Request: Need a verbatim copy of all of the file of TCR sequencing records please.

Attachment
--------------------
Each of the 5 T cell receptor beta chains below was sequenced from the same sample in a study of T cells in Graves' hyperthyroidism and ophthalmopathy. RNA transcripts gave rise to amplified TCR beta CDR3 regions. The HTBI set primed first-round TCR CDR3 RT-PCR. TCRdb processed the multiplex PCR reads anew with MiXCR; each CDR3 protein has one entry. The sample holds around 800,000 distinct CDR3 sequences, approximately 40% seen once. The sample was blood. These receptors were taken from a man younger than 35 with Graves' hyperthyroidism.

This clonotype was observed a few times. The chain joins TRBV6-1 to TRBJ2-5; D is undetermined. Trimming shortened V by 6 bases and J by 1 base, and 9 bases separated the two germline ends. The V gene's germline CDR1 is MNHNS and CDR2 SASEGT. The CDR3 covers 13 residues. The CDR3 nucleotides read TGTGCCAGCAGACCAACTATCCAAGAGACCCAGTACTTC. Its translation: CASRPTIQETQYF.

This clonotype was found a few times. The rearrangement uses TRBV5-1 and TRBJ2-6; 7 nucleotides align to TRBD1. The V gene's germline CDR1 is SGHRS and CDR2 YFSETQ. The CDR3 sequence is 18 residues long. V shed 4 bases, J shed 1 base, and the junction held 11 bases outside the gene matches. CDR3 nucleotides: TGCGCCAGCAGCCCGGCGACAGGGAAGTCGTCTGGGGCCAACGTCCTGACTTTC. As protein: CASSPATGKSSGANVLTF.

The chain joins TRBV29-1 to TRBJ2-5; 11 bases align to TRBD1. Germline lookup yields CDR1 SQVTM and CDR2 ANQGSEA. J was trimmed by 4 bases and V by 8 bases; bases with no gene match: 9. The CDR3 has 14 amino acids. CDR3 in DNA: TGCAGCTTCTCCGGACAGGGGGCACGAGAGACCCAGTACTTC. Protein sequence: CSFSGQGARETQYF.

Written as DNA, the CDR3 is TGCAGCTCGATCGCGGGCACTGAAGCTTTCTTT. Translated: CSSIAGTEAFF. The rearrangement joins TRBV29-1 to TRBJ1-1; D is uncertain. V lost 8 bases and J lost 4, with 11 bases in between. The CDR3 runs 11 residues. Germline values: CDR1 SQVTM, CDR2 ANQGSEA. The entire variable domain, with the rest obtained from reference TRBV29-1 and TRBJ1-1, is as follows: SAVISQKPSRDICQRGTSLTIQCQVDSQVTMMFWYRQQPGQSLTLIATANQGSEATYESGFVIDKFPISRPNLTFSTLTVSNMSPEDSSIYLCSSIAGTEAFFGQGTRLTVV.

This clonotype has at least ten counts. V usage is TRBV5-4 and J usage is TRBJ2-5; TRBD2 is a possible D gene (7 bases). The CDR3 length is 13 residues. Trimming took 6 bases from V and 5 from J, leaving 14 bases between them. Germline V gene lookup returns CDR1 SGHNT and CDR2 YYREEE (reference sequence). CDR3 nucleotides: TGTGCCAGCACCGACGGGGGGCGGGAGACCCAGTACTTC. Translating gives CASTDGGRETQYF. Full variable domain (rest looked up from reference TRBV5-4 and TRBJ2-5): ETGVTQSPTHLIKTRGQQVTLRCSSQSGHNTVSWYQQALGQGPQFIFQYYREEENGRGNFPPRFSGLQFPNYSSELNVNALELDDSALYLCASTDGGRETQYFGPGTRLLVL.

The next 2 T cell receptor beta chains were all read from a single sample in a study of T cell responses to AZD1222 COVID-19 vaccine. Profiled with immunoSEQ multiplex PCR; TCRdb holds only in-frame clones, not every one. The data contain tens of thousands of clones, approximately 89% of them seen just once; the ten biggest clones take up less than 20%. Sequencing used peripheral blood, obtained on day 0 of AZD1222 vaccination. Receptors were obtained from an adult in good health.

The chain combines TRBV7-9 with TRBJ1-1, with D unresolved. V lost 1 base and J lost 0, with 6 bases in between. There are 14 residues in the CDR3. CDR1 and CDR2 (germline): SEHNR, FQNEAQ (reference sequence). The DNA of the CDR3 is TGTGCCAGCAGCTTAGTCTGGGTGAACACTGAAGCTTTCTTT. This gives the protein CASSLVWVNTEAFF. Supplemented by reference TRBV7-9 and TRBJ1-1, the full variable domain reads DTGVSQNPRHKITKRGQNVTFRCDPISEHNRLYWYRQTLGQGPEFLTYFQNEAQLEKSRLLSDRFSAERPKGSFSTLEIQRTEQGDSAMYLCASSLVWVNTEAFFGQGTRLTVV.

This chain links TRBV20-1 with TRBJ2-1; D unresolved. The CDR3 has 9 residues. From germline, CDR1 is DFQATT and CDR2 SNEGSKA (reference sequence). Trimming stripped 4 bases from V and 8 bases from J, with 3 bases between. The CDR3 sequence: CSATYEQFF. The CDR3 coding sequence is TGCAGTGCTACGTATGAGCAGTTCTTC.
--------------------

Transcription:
Each of the 5 T cell receptor beta chains below was sequenced from the same sample in a study of T cells in Graves' hyperthyroidism and ophthalmopathy. RNA transcripts gave rise to amplified TCR beta CDR3 regions. The HTBI set primed first-round TCR CDR3 RT-PCR. TCRdb processed the multiplex PCR reads anew with MiXCR; each CDR3 protein has one entry. The sample holds around 800,000 distinct CDR3 sequences, approximately 40% seen once. The sample was blood. These receptors were taken from a man younger than 35 with Graves' hyperthyroidism.

This clonotype was observed a few times. The chain joins TRBV6-1 to TRBJ2-5; D is undetermined. Trimming shortened V by 6 bases and J by 1 base, and 9 bases separated the two germline ends. The V gene's germline CDR1 is MNHNS and CDR2 SASEGT. The CDR3 covers 13 residues. The CDR3 nucleotides read TGTGCCAGCAGACCAACTATCCAAGAGACCCAGTACTTC. Its translation: CASRPTIQETQYF.

This clonotype was found a few times. The rearrangement uses TRBV5-1 and TRBJ2-6; 7 nucleotides align to TRBD1. The V gene's germline CDR1 is SGHRS and CDR2 YFSETQ. The CDR3 sequence is 18 residues long. V shed 4 bases, J shed 1 base, and the junction held 11 bases outside the gene matches. CDR3 nucleotides: TGCGCCAGCAGCCCGGCGACAGGGAAGTCGTCTGGGGCCAACGTCCTGACTTTC. As protein: CASSPATGKSSGANVLTF.

The chain joins TRBV29-1 to TRBJ2-5; 11 bases align to TRBD1. Germline lookup yields CDR1 SQVTM and CDR2 ANQGSEA. J was trimmed by 4 bases and V by 8 bases; bases with no gene match: 9. The CDR3 has 14 amino acids. CDR3 in DNA: TGCAGCTTCTCCGGACAGGGGGCACGAGAGACCCAGTACTTC. Protein sequence: CSFSGQGARETQYF.

Written as DNA, the CDR3 is TGCAGCTCGATCGCGGGCACTGAAGCTTTCTTT. Translated: CSSIAGTEAFF. The rearrangement joins TRBV29-1 to TRBJ1-1; D is uncertain. V lost 8 bases and J lost 4, with 11 bases in between. The CDR3 runs 11 residues. Germline values: CDR1 SQVTM, CDR2 ANQGSEA. The entire variable domain, with the rest obtained from reference TRBV29-1 and TRBJ1-1, is as follows: SAVISQKPSRDICQRGTSLTIQCQVDSQVTMMFWYRQQPGQSLTLIATANQGSEATYESGFVIDKFPISRPNLTFSTLTVSNMSPEDSSIYLCSSIAGTEAFFGQGTRLTVV.

This clonotype has at least ten counts. V usage is TRBV5-4 and J usage is TRBJ2-5; TRBD2 is a possible D gene (7 bases). The CDR3 length is 13 residues. Trimming took 6 bases from V and 5 from J, leaving 14 bases between them. Germline V gene lookup returns CDR1 SGHNT and CDR2 YYREEE (reference sequence). CDR3 nucleotides: TGTGCCAGCACCGACGGGGGGCGGGAGACCCAGTACTTC. Translating gives CASTDGGRETQYF. Full variable domain (rest looked up from reference TRBV5-4 and TRBJ2-5): ETGVTQSPTHLIKTRGQQVTLRCSSQSGHNTVSWYQQALGQGPQFIFQYYREEENGRGNFPPRFSGLQFPNYSSELNVNALELDDSALYLCASTDGGRETQYFGPGTRLLVL.

The next 2 T cell receptor beta chains were all read from a single sample in a study of T cell responses to AZD1222 COVID-19 vaccine. Profiled with immunoSEQ multiplex PCR; TCRdb holds only in-frame clones, not every one. The data contain tens of thousands of clones, approximately 89% of them seen just once; the ten biggest clones take up less than 20%. Sequencing used peripheral blood, obtained on day 0 of AZD1222 vaccination. Receptors were obtained from an adult in good health.

The chain combines TRBV7-9 with TRBJ1-1, with D unresolved. V lost 1 base and J lost 0, with 6 bases in between. There are 14 residues in the CDR3. CDR1 and CDR2 (germline): SEHNR, FQNEAQ (reference sequence). The DNA of the CDR3 is TGTGCCAGCAGCTTAGTCTGGGTGAACACTGAAGCTTTCTTT. This gives the protein CASSLVWVNTEAFF. Supplemented by reference TRBV7-9 and TRBJ1-1, the full variable domain reads DTGVSQNPRHKITKRGQNVTFRCDPISEHNRLYWYRQTLGQGPEFLTYFQNEAQLEKSRLLSDRFSAERPKGSFSTLEIQRTEQGDSAMYLCASSLVWVNTEAFFGQGTRLTVV.

This chain links TRBV20-1 with TRBJ2-1; D unresolved. The CDR3 has 9 residues. From germline, CDR1 is DFQATT and CDR2 SNEGSKA (reference sequence). Trimming stripped 4 bases from V and 8 bases from J, with 3 bases between. The CDR3 sequence: CSATYEQFF. The CDR3 coding sequence is TGCAGTGCTACGTATGAGCAGTTCTTC.